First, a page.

Politics

Lobbyist spending dipped during 2019 legislative session

The amount spend on lobbying at the Statehouse last year was below average.

The 2019 legislative session was a down year for lobbyists in the Statehouse, with only $5.8 million being spent on their services during the first half of the biennium.

Approximately $20 million was spent on lobbying each of the past two bienniums — 2015-2016 and 2017-2018 — but in 2019, despite contentious issues including abortion rights and gun control, spending on lobbying was down.

The top issues that drew the most lobbying spending in 2019 were health care, $1 million; the environment, $396,000; pharmaceuticals, $304,000; energy, $302,000; and telecommunications, $285,000.

Lobbying on behalf of the health care sector has long been the top category in Vermont, with $1.1-$1.8 million being spent on average each year since 2011 to represent the interests of insurers and health care providers in the Statehouse. 

VTDigger published a full report of lobbying in January 2019 on how much money is spent representing health care interests into Montpelier.

Planned Parenthood was among the groups that spent the most money on lobbying last year as it pushed for lawmakers to support H.57, a bill that would prohibit restrictions to abortion, and a constitutional amendment which would make reproductive freedom a fundamental right.

Planned Parenthood Northern New England/Planned Parenthood Vermont Action Fund spent $109,000, behind only the $116,000 spent by the Vermont State Employees’ Association as it haggled for its new union contract, and tobacco giant Altria.

The top spenders on lobbying in 2019 also include Vermont Association of Hospitals and Health Systems (VAHHS), with more that $99,000. VAHHS spent $346,000 representing its health care clients in 2017-2018 and has spent $1.8 million over the last six years.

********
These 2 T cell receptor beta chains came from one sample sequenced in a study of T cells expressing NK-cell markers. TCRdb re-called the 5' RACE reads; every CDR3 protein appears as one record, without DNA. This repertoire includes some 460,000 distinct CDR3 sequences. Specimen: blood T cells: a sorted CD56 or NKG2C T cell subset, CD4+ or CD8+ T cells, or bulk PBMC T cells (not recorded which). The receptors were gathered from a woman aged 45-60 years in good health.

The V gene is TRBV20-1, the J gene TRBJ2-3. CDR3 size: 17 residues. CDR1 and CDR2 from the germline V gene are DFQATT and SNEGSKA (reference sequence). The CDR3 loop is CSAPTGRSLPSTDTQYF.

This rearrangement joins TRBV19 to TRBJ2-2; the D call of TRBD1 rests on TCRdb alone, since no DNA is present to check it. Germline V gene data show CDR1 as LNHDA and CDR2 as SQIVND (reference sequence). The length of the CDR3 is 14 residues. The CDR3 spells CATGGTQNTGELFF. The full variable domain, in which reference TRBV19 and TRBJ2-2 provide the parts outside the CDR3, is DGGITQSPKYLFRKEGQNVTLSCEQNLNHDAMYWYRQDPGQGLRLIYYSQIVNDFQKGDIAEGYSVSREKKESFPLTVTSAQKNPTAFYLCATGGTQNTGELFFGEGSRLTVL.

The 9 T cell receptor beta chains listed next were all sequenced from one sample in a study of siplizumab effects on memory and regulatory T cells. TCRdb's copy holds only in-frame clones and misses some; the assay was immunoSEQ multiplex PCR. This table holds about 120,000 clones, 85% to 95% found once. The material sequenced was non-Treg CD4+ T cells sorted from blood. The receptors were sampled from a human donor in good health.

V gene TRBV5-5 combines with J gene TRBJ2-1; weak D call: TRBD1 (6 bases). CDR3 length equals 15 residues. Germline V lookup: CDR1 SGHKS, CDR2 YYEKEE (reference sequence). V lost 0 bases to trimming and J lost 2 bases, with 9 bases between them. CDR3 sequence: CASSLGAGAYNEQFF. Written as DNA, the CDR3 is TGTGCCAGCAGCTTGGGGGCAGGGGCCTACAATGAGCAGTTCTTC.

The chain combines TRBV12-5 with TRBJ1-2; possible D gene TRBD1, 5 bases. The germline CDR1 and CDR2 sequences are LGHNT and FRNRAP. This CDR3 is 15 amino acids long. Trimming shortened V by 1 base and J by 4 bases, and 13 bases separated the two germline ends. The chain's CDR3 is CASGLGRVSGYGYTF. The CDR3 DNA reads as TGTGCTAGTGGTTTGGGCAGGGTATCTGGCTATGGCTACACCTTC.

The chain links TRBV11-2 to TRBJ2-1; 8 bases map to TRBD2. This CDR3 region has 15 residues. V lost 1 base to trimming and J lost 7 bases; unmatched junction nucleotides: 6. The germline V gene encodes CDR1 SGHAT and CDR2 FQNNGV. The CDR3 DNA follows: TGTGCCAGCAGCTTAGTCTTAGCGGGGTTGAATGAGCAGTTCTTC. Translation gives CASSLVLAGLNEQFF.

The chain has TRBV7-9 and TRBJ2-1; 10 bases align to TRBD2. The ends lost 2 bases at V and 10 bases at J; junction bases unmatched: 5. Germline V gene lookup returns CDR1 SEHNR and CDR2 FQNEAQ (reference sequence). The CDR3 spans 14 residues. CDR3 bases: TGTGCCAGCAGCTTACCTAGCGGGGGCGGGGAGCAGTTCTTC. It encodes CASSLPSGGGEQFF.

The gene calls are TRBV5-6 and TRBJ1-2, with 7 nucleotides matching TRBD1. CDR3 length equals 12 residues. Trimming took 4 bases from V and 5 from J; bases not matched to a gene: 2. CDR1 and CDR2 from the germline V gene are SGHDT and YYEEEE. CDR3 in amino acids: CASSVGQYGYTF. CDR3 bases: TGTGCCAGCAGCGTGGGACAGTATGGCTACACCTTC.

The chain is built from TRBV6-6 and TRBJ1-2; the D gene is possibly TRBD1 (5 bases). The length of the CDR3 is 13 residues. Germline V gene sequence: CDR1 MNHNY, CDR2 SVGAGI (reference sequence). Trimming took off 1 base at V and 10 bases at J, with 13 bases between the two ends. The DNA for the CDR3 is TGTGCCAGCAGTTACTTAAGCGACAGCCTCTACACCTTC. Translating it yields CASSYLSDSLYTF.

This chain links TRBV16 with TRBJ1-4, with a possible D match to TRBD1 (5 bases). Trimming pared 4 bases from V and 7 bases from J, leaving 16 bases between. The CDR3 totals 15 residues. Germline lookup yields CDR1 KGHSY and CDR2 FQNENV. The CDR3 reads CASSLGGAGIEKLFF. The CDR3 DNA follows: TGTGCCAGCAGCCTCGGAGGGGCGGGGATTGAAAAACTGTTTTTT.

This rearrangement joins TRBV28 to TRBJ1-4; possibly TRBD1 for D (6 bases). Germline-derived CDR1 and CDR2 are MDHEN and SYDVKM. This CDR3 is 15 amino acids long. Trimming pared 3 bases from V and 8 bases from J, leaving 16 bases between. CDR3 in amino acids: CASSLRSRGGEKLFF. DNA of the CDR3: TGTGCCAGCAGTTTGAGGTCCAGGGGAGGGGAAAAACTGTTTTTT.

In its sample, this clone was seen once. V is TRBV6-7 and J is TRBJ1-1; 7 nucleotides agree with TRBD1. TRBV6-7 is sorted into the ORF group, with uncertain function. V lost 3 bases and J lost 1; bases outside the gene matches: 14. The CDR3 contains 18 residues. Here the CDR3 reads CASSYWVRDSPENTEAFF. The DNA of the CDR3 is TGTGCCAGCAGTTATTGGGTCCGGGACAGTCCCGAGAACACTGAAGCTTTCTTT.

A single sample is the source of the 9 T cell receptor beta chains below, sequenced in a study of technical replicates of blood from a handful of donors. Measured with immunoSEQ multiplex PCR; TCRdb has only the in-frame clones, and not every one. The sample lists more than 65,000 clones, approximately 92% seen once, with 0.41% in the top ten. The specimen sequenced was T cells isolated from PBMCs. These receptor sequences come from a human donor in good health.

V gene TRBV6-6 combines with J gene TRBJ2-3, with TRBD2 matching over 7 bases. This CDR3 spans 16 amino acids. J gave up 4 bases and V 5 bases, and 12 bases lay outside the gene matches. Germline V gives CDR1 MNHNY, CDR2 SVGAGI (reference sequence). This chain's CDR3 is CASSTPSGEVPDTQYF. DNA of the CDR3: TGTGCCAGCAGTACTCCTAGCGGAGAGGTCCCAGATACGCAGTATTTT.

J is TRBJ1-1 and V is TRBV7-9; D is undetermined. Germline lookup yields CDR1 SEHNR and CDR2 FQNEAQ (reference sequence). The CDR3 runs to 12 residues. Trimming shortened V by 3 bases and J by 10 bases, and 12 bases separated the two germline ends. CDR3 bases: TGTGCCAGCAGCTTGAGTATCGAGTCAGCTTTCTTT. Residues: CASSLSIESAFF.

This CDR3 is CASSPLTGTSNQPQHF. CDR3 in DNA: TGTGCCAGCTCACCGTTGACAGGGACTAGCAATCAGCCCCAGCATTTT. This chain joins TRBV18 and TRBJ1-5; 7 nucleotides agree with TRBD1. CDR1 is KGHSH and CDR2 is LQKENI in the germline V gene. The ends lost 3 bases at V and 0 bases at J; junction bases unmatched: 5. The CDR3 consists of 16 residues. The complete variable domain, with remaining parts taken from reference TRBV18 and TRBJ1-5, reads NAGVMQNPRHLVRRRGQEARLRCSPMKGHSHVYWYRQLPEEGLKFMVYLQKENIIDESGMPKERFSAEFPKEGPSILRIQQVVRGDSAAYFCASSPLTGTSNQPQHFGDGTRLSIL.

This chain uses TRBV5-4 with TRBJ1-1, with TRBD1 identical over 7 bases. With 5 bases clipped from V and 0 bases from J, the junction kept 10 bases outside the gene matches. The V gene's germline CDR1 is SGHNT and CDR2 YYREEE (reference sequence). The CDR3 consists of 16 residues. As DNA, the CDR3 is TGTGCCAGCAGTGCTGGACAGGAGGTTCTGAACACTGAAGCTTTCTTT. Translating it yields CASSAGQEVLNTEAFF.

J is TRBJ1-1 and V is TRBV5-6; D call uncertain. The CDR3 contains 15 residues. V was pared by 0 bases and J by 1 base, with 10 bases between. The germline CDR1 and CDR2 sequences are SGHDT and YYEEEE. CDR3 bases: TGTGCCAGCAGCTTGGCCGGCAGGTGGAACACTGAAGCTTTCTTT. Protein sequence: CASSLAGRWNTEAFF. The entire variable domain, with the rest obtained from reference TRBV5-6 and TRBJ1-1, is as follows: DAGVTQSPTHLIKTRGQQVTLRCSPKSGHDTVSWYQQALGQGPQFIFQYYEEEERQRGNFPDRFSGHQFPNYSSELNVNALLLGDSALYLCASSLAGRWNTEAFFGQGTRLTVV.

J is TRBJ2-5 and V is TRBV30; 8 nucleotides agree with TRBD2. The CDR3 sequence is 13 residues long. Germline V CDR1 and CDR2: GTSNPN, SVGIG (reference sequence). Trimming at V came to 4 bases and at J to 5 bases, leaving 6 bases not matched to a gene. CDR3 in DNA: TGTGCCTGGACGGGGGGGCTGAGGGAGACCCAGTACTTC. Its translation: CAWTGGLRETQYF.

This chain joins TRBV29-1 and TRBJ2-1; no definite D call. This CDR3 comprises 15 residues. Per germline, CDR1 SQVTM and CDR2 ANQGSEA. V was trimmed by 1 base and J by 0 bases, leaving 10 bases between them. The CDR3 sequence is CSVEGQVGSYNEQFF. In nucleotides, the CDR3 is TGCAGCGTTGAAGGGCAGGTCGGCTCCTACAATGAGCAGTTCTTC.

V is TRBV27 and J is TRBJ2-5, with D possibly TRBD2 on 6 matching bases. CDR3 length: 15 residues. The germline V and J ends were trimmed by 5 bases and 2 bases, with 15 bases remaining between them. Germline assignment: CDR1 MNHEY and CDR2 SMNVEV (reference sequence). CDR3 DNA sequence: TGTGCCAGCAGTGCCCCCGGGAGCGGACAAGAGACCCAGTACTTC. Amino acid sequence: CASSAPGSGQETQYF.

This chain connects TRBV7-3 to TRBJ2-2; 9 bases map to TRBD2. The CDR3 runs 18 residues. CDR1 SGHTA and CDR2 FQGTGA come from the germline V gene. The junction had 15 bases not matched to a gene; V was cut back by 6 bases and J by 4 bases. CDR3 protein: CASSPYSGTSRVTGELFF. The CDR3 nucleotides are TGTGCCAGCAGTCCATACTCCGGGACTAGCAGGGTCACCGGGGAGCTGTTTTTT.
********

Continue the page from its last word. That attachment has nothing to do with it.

Another of the top spenders was GlobalFoundries, which before it closed on Nov. 19 spent $83,918 in the Statehouse. 

VTDigger is underwritten by:

While Republican Gov. Phil Scott signed the abortion legislation into law, Altria and the tobacco industry were less successful with their lobbying efforts.

Last year, R.J. Reynolds Tobacco Co. — which produces Camel cigarettes and also owns the e-cigarette brand Vuse — and Altria which owns 35% share of the popular e-cigarette company Juul, pumped $196,683 into Vermont in a failed attempt to cushion a 92% tax on vaping devices and nicotine pods as well as banning online sales of products. 

The two tobacco companies are expected to spend more in the state this year, as lawmakers plan to propose legislation to ban flavored e-cigarette and tobacco products — including menthol cigarettes.

The Vermont House and Scott have signaled they would support banning flavored vaping products. 

The Trump administration announced on Jan. 2, it would forbid the sale of most flavored e-cigarette capsules. Menthol products, however, were exempt from Trump’s ban.

Correction: An earlier version of this article incorrectly stated Gov. Scott did not sign the abortion bill, H.57.

Missing out on the latest scoop? Sign up here to get a weekly email with all of VTDigger's reporting on politics. And in case you can't get enough of the Statehouse, sign up for Final Reading for a rundown on the day's news in the Legislature.

 

VTDigger's reporting on COVID-19 is going to be very important in coming weeks. If you rely on it, please donate here.

Kit Norton

About Kit